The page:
The issuance of the above-mentioned types of work permits in principle requires obtaining the approval of the cantonal and, for non-EU nationals, federal authorities.
ii New hires
EU nationals are in principle entitled to work in Switzerland. On the other hand, non-EU nationals may work in the country only under strict conditions.
As a general rule, all non-EU nationals must be highly skilled to obtain a Swiss work permit. In this context, when employers wish to hire non-EU nationals in Switzerland, they must demonstrate beforehand that there were no suitable candidates on the local market to fill the position.
Employers can prove adequate testing has been conducted by publishing job announcements on specialised websites and by sending the job description to the local authorities, which advertise for candidates. Once the local market test has been completed and if no suitable candidate has been found, employers may file a work permit application (Article 21 FAFN).
It is important to note that the Swiss Federal Council sets yearly quotas for the different kinds of work permits to be issued in favour of non-EU nationals (excluding the L permits for four consecutive months and the 120-day work permits, which are in principle not subject to quotas). For 2018, the quotas are 4,500 for L permits and 3,500 for B permits (Article 19 OARG) (i.e., 500 more permits than in 2017).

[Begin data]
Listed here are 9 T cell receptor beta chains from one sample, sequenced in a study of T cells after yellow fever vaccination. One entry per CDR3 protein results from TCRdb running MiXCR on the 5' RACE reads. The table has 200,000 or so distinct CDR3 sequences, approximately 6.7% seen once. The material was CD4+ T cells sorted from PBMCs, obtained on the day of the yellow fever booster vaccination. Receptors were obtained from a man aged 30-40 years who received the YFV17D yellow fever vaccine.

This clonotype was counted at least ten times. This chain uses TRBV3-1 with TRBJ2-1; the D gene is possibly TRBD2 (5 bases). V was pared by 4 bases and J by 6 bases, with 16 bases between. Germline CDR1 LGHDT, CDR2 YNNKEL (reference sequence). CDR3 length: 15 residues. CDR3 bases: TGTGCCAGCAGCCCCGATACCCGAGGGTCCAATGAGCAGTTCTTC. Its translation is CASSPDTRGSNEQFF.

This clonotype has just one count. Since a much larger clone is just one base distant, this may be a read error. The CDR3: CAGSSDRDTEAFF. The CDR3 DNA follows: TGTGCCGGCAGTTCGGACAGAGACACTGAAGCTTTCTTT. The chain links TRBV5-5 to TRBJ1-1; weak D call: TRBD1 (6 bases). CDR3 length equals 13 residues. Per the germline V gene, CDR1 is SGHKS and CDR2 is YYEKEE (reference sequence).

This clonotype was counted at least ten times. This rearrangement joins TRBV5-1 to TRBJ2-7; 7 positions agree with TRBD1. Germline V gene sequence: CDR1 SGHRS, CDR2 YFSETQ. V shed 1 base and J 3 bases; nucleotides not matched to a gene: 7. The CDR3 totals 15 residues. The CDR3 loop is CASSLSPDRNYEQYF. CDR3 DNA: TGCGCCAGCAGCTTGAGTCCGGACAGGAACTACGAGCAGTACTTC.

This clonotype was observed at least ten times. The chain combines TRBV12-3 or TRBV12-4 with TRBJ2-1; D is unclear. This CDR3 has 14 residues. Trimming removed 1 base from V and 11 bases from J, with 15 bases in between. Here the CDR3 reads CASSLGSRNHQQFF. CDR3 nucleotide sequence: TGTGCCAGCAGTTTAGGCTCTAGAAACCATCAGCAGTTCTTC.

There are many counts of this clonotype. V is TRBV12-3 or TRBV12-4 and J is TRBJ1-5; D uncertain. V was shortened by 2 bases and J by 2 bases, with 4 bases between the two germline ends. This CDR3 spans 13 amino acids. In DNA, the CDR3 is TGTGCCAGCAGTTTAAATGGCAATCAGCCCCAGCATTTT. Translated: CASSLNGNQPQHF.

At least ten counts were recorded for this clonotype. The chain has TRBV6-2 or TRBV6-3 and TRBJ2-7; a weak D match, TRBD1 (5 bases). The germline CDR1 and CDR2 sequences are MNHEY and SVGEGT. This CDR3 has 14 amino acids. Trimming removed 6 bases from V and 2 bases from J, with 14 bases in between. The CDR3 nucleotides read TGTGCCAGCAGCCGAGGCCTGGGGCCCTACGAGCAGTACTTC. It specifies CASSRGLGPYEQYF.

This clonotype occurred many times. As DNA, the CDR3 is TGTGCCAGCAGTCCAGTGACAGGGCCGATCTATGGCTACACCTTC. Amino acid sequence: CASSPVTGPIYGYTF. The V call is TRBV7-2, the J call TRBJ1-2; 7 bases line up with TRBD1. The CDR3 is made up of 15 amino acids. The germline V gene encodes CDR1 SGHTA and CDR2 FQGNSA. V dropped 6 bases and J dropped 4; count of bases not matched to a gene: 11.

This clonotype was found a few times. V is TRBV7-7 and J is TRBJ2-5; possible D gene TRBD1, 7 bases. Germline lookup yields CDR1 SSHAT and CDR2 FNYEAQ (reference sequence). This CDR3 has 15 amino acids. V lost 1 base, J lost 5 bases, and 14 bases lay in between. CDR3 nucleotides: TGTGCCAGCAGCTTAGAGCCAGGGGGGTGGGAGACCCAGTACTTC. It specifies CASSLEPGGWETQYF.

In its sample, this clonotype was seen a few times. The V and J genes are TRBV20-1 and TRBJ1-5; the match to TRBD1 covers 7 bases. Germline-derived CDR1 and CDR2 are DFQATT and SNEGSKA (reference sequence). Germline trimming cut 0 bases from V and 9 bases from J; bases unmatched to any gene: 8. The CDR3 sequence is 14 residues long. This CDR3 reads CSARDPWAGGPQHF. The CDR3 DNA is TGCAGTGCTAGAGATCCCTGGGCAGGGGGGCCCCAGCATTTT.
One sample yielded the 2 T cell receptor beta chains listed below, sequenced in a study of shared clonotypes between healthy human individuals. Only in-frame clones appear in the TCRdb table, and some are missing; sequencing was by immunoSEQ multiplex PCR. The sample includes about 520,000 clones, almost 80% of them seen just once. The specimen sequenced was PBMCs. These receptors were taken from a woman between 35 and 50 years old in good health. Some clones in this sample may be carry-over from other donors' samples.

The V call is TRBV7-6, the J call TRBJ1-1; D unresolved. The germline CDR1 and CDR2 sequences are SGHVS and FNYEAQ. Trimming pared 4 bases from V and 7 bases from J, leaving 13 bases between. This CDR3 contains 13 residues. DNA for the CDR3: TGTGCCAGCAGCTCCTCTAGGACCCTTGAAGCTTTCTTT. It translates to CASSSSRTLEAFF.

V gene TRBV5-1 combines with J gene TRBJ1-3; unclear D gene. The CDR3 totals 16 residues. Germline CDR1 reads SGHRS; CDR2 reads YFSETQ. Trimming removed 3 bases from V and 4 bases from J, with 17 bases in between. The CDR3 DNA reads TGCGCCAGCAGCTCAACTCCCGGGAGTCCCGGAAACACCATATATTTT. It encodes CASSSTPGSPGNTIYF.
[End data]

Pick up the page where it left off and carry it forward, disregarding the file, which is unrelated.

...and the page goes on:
In this context, before deciding whether to issue a work permit in favour of a non-EU national, the competent immigration authorities verify that the non-EU candidate is highly skilled and that quotas are available.
In addition, the hiring of a non-EU national in Switzerland must serve the economic interests of the country and comply with the work and salary conditions applicable in Switzerland. In this context, the competent immigration authorities also verify that these conditions are fulfilled before issuing a work permit in favour of a non-EU national.
The issuance of work permits for non-EU nationals usually takes about 10 to 12 weeks after filing. Non-EU nationals are not allowed to work until they have received their work permit.
Regarding the hiring of EU nationals, they are not subject to local market testing as these nationals are in principle entitled to work in Switzerland based on the AFMP, except for seconded workers (Article 21 FAFN) and Croatian nationals.